ITHACA, N.Y. — Start stocking up on fluids and adjusting your outdoor plans accordingly; hot and humid conditions are expected from Tuesday on, with dangerous, excessive heat Thursday through Saturday.
Excessive, Dangerous Heat Likely Late Week
At the moment, things are fairly pleasant thanks to a cold front that swept through the area Saturday night. Temperatures are seasonable and the air is fairly dry, and this pattern will last through the day Monday.
The issue will be once a warm front sweeps through the area Tuesday. This will usher in much warmer and much more humid air from the southeast. A heat dome over the southeast, and tropical dewpoints resulting from moisture brought in from the Gulf of Mexico and the remnants of Hurricane Barry, will create oppressively hot conditions and will likely result in heat advisories and potentially excessive heat warnings to be issued, especially for the time period of Thursday through Saturday.
Let’s make this clear now. Temperatures will top out in the low to mid 90s, but because of a very high humidity (the dewpoint will reach into the low and mid 70s F), it will feel much hotter to the human body – during the day Thursday, Friday and Saturday, the heat index will exceed 95 in most of Tompkins County, and in the city of Ithaca, it may reach into the low to mid 100s.
During this time period, it will be dangerous to be in the direct sun doing strenuous activity, with heat exhaustion or heat stroke possible. Please use caution if outdoors at all during the day. That means staying hydrated, taking frequent breaks in the shade, and avoiding strenuous activity if possible. If you’re a morning jogger, do it early. Wear lightweight and loose fitting clothing, and if possible, stay in an air-conditioned space and stay out of the sun.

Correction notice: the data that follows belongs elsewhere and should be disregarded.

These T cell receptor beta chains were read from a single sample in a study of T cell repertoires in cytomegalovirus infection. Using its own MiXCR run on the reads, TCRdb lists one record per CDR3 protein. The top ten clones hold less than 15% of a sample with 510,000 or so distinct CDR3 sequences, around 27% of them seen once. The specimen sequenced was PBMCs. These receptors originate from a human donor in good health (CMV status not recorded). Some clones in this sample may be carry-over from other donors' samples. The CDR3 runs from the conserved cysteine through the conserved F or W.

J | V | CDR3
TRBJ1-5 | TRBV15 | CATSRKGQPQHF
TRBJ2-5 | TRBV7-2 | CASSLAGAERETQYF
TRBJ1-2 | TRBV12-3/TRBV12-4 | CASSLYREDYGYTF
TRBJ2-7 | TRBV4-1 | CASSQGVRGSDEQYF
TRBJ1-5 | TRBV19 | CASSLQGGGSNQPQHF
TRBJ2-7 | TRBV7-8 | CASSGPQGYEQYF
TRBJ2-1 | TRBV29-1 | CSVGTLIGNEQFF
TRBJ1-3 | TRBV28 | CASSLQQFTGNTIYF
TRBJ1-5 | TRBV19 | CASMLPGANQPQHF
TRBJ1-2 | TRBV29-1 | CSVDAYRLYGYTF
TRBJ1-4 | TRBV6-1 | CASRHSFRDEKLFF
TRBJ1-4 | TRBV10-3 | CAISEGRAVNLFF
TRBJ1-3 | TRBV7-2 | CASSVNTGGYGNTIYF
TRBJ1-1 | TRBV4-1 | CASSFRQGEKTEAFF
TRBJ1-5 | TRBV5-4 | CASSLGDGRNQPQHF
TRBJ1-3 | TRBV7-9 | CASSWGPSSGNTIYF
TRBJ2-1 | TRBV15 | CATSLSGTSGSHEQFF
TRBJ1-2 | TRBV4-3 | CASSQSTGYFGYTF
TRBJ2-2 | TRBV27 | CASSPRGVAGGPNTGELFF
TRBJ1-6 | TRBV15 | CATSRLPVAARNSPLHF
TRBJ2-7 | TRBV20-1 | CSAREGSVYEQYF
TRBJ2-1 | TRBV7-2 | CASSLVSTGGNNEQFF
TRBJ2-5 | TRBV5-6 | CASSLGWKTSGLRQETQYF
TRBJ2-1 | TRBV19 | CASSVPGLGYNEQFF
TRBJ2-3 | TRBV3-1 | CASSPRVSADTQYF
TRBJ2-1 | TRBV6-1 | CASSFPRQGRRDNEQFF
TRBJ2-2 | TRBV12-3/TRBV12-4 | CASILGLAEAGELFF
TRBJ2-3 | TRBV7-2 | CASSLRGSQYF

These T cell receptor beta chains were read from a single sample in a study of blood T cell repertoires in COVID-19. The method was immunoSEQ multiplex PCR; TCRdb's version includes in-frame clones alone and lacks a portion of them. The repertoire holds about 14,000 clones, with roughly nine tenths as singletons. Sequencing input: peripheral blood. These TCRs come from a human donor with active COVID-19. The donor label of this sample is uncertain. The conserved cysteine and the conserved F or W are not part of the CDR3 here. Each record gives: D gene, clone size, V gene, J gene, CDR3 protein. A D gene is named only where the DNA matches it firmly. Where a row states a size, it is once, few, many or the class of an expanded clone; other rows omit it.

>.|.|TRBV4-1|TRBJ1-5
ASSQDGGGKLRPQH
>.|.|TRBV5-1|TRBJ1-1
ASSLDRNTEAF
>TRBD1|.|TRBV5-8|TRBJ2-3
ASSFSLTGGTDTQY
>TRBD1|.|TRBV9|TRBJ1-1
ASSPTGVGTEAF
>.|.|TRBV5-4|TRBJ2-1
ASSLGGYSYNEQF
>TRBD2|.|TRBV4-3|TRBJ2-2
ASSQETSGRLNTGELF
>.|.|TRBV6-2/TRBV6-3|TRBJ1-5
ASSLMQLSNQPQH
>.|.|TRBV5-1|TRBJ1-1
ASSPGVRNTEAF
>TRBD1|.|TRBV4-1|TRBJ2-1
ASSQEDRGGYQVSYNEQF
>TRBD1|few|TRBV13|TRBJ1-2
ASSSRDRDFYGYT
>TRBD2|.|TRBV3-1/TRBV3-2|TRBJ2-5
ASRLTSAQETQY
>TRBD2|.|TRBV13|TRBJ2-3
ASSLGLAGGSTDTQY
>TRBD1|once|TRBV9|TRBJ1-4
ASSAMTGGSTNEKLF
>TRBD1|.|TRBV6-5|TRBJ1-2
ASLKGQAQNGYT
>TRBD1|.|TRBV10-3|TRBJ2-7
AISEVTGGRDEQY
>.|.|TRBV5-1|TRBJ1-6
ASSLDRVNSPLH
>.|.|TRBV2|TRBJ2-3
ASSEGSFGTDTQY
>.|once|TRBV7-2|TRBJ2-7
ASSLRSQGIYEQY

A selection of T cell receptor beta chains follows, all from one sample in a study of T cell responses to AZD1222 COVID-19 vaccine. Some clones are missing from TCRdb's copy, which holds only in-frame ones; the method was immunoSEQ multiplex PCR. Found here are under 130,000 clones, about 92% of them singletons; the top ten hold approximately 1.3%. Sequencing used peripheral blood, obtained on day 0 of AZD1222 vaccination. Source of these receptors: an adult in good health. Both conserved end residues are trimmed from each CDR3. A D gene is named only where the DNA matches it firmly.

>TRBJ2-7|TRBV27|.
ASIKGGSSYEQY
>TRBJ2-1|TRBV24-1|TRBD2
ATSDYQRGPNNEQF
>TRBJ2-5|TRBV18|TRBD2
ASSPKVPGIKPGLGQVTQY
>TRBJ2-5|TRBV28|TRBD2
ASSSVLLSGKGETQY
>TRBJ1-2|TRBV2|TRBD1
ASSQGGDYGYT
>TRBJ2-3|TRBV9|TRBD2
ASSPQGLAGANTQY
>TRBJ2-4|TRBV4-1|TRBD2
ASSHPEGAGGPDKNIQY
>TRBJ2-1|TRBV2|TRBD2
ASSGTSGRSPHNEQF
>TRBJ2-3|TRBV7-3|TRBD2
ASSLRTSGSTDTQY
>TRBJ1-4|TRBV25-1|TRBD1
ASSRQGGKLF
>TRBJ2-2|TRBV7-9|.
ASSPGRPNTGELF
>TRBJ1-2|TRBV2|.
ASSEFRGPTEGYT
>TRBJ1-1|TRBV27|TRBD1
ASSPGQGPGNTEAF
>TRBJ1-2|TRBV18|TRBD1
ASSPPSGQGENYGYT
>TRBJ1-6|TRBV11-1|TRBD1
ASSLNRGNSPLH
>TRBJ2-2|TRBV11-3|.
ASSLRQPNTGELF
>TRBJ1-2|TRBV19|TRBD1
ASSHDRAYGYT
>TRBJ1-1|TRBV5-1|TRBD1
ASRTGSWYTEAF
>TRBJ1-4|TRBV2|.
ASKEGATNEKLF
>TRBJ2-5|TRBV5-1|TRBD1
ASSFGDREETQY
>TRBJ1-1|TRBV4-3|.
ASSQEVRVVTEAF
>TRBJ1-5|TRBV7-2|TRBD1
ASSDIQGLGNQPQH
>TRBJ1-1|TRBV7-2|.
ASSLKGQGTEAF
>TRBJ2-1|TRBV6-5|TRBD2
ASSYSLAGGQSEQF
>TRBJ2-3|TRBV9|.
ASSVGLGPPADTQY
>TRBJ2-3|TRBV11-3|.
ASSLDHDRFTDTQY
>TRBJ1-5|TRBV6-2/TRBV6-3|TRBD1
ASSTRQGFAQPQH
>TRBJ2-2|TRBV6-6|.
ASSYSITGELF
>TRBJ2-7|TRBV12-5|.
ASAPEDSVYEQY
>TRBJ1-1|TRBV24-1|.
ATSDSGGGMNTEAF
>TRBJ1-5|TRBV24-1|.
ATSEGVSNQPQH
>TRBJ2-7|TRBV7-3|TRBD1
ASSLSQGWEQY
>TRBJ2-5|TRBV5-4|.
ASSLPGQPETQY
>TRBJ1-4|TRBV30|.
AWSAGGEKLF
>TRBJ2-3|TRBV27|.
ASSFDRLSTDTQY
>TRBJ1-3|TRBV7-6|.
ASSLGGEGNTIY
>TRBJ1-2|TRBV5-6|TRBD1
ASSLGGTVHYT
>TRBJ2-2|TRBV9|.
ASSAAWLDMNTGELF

The elderly, the ill, and those without air conditioning will be most at risk – keep an eye on your family members, friends and neighbors, and do courtesy checks to ensure their safety. Also, a car sitting in the open sun will heat up to dangerously high temperatures – do not leave children or pets unattended – “look before you lock”. We will be reporting and updating as advisories are issued and designated cooling areas are posted.
If you live in the eastern two thirds or so of the US, you’re going to be hearing a LOT about the heat index in the coming week. Do you know what “heat index” means? Read about it here: https://t.co/sOSTg1TKYz pic.twitter.com/uRud018qDP
— National Weather Service (@NWS) July 14, 2019
Your Weekly Weather
We’ll start off things on a quiet note with high pressure overhead. Tonight will be dry and comfortable, with only a few passing clouds and lows in the mid 50s. High pressure will remain in control for Monday, with dry air in place and a mostly sunny, low humidity day expected, with seasonably warm highs in the low 80s. Monday night, as the high shifts east and more mild and moist air starts to come in from the south, it will be a touch warmer and more humid, with lows around 60 °F and increasingly clouds.